It’s also true that although the pandemic was based within those four years, it never actually went away, still existing to this day. However, from the way the audible chaos in the background of the flashback, to the doctor’s outfit, and to the mother saying “Quickly, before it takes her too”, it leads me to believe that this event is set in the pandemic itself, which if true, is inaccurate to the historic timeline this movie is set in.

Was: The Rose Wilting Had a Consequence

Of course, there is a very obvious consequence in the original, that being that once the rose wilted the castle’s residents would remain in their bewitched forms forever. A clever twist the remake brought about, however, was more than a simple farewell to their real forms.

Beauty and the Beast Trailer Breakdown & Analysis | Screen Rant
(from Screen Rant)

As time passed, the servants became less and less like their human selves.. As the rose’s petals fell, they grew rustier and more imprisoned within such mundane walls, slowly becoming inanimate household objects until there was no human soul left.

This major consequence adds a lot more urgency to breaking the spell, as well as showing just how selfless Beast and the servants were when allowing Belle to leave, knowing that all but one would make it out alive from such compassionate act. It doesn’t put the enchantress in very good light, though…

Wasn’t: Sometimes Feels Bland

I can’t help but feel like some of the story, despite it being more fleshed out, is quite bland in some areas. I particularly feel some characters feel bland in some ways. For example, I feel we’re missing Beast’s childlike behavior I always found so entertaining. I loved how he would try so hard to impress Belle, yet often goofing up making Belle and us viewers laugh. Here he’s more distant and, in some cases, even more mature, which I feel takes away from Beast’s original character.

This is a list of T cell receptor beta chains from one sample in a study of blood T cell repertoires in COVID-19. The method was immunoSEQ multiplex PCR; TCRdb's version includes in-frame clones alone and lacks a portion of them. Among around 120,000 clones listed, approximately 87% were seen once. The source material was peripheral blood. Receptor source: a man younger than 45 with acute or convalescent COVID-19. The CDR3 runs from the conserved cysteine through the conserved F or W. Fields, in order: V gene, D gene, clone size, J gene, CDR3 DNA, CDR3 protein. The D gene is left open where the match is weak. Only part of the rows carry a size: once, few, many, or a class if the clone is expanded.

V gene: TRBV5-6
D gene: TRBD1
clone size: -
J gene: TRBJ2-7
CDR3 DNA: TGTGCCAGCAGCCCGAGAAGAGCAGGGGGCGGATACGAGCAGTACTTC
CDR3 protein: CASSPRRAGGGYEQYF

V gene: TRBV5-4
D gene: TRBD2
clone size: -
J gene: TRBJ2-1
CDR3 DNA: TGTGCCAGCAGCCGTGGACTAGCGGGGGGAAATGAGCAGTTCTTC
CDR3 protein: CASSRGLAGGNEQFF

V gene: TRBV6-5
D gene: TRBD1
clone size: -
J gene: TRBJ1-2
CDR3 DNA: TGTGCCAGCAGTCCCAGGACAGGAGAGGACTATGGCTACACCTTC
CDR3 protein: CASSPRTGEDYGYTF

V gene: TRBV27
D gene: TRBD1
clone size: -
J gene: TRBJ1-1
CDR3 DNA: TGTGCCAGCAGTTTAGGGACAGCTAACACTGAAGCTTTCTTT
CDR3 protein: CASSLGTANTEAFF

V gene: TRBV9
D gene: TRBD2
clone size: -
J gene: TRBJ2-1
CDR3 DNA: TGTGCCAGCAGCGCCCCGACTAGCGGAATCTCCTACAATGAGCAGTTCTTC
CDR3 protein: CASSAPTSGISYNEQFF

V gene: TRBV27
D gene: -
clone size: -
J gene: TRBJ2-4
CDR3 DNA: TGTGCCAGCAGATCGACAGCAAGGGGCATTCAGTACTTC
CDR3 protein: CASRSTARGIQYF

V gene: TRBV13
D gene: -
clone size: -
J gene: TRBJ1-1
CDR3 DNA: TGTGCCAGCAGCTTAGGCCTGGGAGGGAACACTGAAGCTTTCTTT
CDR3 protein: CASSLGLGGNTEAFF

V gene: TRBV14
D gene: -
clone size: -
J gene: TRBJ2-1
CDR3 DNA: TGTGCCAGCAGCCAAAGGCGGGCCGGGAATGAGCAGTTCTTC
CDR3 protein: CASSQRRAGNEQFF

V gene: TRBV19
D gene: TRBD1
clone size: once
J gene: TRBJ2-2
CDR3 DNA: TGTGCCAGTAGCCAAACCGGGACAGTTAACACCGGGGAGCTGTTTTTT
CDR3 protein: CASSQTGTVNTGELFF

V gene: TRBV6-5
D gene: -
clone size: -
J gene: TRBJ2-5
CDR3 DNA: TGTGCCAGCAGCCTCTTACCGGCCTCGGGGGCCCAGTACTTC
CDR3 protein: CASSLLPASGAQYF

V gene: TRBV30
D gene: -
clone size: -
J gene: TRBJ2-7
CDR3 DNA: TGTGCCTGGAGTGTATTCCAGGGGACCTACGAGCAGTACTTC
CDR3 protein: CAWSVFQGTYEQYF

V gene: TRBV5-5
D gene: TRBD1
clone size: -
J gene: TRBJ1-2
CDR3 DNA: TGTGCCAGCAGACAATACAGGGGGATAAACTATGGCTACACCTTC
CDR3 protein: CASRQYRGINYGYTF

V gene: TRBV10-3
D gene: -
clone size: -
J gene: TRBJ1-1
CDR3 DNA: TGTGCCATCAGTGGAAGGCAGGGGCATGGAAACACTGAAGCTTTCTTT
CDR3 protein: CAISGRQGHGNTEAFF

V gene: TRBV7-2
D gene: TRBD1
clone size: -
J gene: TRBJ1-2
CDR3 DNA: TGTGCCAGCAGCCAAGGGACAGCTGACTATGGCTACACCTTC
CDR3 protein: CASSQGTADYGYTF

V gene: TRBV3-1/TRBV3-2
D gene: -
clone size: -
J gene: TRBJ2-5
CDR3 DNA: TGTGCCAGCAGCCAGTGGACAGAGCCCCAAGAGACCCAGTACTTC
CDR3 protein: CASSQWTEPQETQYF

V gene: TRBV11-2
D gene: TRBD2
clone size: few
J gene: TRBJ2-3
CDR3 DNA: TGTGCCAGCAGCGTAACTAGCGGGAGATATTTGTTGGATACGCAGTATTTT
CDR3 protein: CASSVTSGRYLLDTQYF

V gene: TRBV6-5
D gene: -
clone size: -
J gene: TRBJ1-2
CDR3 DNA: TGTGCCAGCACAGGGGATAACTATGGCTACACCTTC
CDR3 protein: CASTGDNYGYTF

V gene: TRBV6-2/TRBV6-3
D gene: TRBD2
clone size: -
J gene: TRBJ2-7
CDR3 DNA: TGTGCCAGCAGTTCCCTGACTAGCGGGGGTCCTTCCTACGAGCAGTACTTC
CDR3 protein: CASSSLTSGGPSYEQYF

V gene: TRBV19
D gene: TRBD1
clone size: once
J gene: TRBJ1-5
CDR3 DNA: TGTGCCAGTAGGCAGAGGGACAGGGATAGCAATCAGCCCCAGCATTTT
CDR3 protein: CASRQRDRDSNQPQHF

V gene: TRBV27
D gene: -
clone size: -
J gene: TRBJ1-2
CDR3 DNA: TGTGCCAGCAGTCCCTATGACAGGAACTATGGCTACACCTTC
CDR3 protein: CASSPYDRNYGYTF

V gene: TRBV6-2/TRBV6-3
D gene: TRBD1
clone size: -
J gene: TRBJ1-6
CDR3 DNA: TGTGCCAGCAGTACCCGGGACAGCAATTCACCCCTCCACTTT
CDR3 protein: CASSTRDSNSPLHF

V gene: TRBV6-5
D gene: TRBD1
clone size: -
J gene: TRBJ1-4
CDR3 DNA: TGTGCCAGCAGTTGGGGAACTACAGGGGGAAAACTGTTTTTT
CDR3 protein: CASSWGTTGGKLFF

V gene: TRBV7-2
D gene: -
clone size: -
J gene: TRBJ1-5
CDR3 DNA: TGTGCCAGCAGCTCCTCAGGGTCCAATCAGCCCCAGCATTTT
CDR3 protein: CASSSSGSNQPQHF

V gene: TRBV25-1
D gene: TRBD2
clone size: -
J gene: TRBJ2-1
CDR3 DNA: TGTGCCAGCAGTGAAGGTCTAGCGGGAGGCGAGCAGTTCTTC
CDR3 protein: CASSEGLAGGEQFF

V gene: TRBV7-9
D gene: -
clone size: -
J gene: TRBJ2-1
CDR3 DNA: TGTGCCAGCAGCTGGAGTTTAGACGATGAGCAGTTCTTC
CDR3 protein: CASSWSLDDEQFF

Also, I’ll just say this now: I don’t like Be Our Guest in this movie. The start was okay, but as it goes on it begins to feel terribly bland and lacks that joy. I found this performance I rollercoaster from being alright to even good, to full on cringey. Particularly, I feel Belle feels so distant and just clueless about what’s going on. And when all the dishes start dancing at the end and flying… it just feels like a commercialized dance for Disney channel.

Beauty and the Beast': How 'Be Our Guest' Looks Without Visual Effects
Be Our Guest Comparsion (from Insider)